Rolf F. Lehming, who directs the science foundation's surveys on understanding of science, calls him "absolutely authoritative."

Dr. Miller's data reveal some yawning gaps in basic knowledge. American adults in general do not understand what molecules are (other than that they are really small). Fewer than a third can identify DNA as a key to heredity. Only about 10 percent know what radiation is. One adult American in five thinks the Sun revolves around the Earth, an idea science had abandoned by the 17th century.

At one time, this kind of ignorance may not have meant much for the nation's public life. Dr. Miller, who has delved into 18th-century records of New England town meetings, said that back then, it was enough "if you knew where the bridge should be built, if you knew where the fence should be built."

"Even if you could not read and write, and most New England residents could not read or write," he went on, "you could still be a pretty effective citizen."

No more. "Acid rain, nuclear power, infectious diseases - the world is a little different," he said.
It was the nuclear power issue that first got him interested in public knowledge of science, when he was a graduate student in the 1960's. "The issue then was nuclear power," he said. "I used to play tennis with some engineers who were very pro-nuclear, and I was dating a person who was very anti-nuclear. I started doing some reading and discovered that if you don't know a little science it was hard to follow these debates. A lot of journalism would not make sense to you."
Devising good tests to measure scientific knowledge is not simple. Questions about values and attitudes can be asked again and again over the years because they will be understood the same way by everyone who hears them; for example, Dr. Miller's surveys regularly ask people whether they agree that science and technology make life change too fast (for years, about half of Americans have answered yes) or whether Americans depend too much on science and not enough on faith (ditto).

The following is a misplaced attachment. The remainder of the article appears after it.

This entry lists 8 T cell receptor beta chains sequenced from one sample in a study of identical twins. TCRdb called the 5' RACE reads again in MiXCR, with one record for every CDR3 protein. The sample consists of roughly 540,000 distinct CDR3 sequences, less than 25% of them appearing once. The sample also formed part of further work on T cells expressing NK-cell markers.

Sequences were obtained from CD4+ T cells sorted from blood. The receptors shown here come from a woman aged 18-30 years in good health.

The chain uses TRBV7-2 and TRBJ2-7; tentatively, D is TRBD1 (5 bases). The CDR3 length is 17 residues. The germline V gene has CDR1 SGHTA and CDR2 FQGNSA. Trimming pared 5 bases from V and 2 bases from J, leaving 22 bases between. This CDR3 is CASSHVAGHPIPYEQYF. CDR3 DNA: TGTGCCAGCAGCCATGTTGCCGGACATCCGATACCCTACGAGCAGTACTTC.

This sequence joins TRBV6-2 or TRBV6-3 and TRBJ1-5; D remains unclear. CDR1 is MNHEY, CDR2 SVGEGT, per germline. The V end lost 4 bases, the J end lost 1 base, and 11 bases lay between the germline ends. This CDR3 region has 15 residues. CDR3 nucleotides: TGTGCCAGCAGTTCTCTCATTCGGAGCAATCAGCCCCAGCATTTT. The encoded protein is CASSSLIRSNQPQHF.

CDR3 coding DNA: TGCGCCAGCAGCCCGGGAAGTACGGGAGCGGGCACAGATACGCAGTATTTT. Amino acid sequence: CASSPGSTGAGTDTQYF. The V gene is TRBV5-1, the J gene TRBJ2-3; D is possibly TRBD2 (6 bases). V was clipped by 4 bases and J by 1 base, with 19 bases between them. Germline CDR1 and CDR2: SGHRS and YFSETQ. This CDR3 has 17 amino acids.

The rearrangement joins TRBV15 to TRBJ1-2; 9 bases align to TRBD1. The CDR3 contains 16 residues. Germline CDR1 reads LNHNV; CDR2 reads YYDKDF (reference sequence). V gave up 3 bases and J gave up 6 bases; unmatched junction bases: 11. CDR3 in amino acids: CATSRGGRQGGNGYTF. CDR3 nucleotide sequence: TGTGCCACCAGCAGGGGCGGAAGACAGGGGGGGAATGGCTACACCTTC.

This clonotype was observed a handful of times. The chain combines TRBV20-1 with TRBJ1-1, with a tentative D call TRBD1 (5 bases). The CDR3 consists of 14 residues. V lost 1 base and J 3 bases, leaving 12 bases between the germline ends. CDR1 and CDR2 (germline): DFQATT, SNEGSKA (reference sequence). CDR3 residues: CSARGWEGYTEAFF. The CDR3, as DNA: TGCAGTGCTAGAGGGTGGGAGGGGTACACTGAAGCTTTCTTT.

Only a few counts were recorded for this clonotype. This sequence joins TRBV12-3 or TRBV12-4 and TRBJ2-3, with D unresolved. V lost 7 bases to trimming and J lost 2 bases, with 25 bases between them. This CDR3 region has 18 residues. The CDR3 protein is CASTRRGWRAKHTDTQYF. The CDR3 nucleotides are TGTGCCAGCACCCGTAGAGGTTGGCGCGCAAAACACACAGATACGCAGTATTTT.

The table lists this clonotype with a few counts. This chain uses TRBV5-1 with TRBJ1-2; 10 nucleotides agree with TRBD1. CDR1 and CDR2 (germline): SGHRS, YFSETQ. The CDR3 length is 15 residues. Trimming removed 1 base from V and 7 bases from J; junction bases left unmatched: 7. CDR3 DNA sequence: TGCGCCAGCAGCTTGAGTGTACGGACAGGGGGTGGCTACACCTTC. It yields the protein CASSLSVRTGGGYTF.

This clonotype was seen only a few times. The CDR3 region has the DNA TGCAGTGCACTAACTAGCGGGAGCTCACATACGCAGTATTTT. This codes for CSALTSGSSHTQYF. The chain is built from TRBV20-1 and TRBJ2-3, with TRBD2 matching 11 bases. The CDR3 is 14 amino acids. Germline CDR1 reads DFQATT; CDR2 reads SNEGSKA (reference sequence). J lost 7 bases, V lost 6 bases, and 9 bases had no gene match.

But assessing actual knowledge, over time, "is something of an art," he said. He varies his questions, as topics come and go in the news, but devises the surveys so overall results can be compared from survey to survey, just as SAT scores can be compared even though questions on the test change.

For example, he said, in the era of nuclear tests he asked people whether they knew about strontium 90, a component of fallout. Today, he asks about topics like the workings of DNA in the cell because "if you don't know what a cell is, you can't make sense of stem cell research."
Dr. Miller, who was raised in Portsmouth, Ohio, when it was a dying steel town, attributes much of the nation's collective scientific ignorance to poor education, particularly in high schools. Many colleges require every student to take some science, but most Americans do not graduate from college. And science education in high school can be spotty, he said.